A planned new publicly-run occupational pension fund for Italy is flawed and the country’s Social Security Institute (INPS) would be unsuitable to run it, according to industry experts.
Claudio Pinna of consultancy group Aon and Antonio Iaquinta of State Street Global Advisors (SSGA) both told IPE that they doubted the INPS would be capable of managing the fund proposed earlier this month by the agency’s president, Pasquale Tridico.
Pinna, head of retirement consulting business in Italy for Aon, said: “INPS is the institute which is dedicated to managing social security and my feeling is that this should be their main focus.
“Social security in Italy is managed on a pay-as-you-go basis, and they are not experts at managing assets in that kind of way.”
He added that INPS was already managing two big reforms taking place in the next three years, involving a national minimum level of income and early retirement for some workers.
“We need to focus and develop the private pension system, but not in this way”
Claudio Pinna, Aon
“They should be focused on social security, including the funded part of social security, to allow the institute to guarantee a high quality of service to the employees around the country in Italy – and certainly the quality can be increased,” he said.
Iaquinta, head of institutional clients in Italy at SSGA, said the proposal – one of a series of ideas for the Italian labour market conditions presented earlier this month – was not a good idea.
“INPS has always had a specific mission. What is being discussed now is a different task and you need skilled people to do it, so it is difficult to think that INPS has the in-house expertise to run a complementary scheme,” he said.
Iaquinta also said that, if the goal of the new scheme was to increase the number of Italian workers in the second pillar, there was still a lot of room to boost numbers within existing DC schemes.
“We are at around a 30% participation rate,” he said. “The lack of offering is not the main reason behind the current low participation rate. It is mainly the lack of knowledge, financial education and, unfortunately, the lack of a consistent and productive public campaign on the importance of creating a second pillar scheme for yourselves.”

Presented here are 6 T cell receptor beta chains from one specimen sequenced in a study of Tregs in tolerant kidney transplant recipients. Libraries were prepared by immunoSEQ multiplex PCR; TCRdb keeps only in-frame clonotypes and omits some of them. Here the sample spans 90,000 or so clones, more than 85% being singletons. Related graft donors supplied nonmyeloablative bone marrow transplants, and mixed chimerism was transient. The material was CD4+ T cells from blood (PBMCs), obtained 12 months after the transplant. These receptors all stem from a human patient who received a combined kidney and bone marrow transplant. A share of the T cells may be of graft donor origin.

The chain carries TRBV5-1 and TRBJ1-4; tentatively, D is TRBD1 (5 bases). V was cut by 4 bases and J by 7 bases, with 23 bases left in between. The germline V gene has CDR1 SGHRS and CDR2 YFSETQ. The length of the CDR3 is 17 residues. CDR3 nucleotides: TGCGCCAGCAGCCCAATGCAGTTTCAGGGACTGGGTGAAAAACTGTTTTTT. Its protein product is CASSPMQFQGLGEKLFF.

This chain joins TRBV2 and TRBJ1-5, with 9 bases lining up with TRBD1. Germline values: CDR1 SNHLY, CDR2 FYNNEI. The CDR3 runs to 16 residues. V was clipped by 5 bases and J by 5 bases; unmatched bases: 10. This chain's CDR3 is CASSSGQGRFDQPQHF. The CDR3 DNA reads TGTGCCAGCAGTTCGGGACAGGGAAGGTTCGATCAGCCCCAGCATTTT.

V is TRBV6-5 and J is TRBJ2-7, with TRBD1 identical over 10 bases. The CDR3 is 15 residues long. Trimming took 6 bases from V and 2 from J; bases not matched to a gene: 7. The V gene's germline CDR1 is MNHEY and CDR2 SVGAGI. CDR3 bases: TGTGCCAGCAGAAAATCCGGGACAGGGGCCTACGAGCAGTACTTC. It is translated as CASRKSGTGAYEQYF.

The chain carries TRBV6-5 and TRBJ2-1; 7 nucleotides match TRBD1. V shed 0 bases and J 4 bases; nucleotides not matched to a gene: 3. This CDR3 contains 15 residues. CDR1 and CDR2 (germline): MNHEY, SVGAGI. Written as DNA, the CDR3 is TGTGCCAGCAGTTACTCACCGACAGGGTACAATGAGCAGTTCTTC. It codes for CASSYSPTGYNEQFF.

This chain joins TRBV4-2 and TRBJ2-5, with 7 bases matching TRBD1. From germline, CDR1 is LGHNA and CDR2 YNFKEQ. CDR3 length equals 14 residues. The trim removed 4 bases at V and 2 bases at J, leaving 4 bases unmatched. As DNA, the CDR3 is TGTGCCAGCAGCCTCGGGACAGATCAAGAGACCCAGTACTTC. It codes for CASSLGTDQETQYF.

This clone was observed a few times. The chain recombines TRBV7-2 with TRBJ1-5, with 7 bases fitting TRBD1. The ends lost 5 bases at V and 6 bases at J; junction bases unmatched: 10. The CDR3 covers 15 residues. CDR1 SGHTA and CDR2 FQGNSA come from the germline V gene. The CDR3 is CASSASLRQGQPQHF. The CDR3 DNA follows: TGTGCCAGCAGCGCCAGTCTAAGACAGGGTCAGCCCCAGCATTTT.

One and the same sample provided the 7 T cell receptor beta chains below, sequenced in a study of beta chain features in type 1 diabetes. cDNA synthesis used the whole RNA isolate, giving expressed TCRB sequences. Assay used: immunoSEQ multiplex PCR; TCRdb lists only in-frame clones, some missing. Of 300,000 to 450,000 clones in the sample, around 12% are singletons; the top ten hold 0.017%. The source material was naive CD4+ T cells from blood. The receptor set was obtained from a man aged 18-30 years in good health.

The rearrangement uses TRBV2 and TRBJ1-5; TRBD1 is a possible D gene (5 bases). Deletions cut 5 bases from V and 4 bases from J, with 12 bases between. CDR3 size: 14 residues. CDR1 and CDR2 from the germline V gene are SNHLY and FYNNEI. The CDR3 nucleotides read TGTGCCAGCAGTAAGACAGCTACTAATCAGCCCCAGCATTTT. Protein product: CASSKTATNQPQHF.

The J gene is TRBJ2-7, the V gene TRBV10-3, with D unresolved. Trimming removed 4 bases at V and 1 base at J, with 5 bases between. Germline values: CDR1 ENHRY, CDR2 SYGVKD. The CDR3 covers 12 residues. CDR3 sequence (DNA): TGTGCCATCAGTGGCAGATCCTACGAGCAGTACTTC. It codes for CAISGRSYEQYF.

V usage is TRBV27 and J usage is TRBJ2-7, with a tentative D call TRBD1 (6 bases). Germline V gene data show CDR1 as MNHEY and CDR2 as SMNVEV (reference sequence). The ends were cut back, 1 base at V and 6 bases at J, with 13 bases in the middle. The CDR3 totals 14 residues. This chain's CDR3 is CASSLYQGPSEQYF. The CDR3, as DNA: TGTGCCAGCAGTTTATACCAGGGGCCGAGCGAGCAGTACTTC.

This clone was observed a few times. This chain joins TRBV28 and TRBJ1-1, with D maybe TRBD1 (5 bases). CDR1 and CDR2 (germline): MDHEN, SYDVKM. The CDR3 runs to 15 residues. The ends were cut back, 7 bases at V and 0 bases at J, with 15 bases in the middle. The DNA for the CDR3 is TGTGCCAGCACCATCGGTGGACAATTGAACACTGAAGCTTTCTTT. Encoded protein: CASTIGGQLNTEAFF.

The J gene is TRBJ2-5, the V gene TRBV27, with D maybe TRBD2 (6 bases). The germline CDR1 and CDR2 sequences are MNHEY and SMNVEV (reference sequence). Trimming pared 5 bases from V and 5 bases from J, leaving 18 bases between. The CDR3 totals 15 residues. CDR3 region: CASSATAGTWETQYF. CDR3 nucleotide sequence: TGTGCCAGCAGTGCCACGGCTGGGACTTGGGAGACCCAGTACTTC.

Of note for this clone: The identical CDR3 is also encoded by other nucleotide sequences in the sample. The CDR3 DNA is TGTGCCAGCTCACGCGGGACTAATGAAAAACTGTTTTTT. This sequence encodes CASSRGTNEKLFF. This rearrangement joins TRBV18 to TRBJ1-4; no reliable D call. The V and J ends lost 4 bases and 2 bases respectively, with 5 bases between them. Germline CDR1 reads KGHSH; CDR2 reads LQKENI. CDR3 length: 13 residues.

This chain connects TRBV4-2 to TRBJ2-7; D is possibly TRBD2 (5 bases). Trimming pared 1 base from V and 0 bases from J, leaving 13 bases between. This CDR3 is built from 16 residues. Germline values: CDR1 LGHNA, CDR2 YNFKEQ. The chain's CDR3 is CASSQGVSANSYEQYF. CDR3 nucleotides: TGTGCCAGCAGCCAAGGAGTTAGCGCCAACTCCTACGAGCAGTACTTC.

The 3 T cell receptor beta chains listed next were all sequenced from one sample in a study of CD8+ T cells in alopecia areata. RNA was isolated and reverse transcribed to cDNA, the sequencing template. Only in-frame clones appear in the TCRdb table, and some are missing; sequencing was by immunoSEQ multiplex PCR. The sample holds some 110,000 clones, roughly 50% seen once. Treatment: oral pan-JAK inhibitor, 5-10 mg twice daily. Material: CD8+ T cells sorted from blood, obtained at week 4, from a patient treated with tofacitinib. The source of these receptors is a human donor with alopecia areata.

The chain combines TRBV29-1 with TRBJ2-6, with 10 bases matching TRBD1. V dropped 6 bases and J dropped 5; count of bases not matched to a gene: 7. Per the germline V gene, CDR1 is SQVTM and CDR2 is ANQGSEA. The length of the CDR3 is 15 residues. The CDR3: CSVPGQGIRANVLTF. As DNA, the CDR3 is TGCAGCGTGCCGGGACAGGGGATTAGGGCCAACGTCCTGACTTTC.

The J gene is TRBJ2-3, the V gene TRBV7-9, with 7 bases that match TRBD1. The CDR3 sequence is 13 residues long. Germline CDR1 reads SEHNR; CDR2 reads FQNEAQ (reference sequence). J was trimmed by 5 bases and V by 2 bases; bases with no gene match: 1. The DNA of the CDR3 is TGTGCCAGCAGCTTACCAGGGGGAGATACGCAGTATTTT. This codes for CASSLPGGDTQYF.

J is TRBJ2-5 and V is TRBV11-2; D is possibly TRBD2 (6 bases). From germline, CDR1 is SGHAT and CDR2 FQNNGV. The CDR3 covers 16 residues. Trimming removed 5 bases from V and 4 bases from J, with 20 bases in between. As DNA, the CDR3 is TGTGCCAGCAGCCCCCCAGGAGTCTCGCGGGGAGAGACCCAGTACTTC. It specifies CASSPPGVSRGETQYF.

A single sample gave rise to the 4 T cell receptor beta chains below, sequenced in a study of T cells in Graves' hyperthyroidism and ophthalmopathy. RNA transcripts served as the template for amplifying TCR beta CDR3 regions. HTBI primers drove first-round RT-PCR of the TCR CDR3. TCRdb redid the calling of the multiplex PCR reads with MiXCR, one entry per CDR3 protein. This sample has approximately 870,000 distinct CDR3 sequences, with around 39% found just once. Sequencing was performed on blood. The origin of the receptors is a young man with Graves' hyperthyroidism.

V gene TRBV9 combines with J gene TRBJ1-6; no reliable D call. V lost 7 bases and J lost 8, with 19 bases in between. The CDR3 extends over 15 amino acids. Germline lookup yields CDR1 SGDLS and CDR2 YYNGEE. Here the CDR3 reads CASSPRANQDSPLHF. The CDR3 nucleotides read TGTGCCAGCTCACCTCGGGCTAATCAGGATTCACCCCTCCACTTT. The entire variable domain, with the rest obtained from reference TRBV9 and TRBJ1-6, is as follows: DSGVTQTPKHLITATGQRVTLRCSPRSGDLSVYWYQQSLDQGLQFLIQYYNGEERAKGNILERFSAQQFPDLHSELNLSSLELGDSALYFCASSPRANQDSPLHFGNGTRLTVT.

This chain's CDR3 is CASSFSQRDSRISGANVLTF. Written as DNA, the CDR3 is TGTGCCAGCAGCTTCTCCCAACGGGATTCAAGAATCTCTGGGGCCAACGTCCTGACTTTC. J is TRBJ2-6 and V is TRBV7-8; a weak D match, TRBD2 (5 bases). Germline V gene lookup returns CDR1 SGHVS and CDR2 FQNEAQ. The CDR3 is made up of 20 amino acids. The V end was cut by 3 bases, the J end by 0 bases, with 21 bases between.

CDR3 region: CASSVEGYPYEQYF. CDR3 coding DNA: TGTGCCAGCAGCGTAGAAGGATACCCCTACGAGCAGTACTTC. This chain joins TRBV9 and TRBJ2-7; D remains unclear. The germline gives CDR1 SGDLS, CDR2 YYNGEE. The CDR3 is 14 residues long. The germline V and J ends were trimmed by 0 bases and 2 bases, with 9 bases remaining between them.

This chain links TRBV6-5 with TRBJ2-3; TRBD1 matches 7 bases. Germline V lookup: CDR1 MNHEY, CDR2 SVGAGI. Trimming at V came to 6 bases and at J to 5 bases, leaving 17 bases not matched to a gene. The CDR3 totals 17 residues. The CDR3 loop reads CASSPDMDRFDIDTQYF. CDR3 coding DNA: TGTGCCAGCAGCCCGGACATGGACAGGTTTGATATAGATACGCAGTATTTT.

Iaquinta also voiced concern about Tridico’s proposal for the planned new fund to invest more in Italy.
“It can be a good idea to invest more in Italy and within Italy, but it is not a good thing to concentrate all the investments in one country,” he said. “Diversification is a key element.”
Developing the system
Aon’s Pinna conceded that the chairman of INPS had raised some key issues in his broader speech on 10 July.
“The development of the private pension system in Italy is crucial, and I agree that these are important points that the government should assess,” he said.
The 30% participation rate, combined with workplace pension assets amounting to less than 10% of GDP, demonstrated that the private sector pension system required change, Pinna said.
“It is still not in line with the needs of the employees,” he added. “Tridico is correct; we need to focus and develop the private pension system, but not in this way.”
Pinna also challenged Tridico’s assertion that there was a lack of transparency in the private pension system.
“Although this was probably was true in the past for some pension funds, with the new IORP II directive, pension funds are applying these rules so there is a lot of transparency here,” said Pinna.
SSGA’s Iaquinta supported the government’s and INPS’ belief in the importance of retirement savings, but called for a focus on existing schemes rather than new solutions.
“Instead of thinking about creating something new, let’s focus first on what it is already available,” he said. “Let’s focus the effort on the current second-pillar schemes and work with them on increasing the participation rates. Let’s increase the resources there, which can then be invested more and more within Italy, encouraging a virtuous circle.”
IPE has contacted INPS requesting more details of the proposal, but as yet has received no response.
The plan outlined by Tridico has already been rejected by the undersecretary of state in the Ministry of Labour and Social Policies, Claudio Durigon, and has met with opposition from Italian trade unions.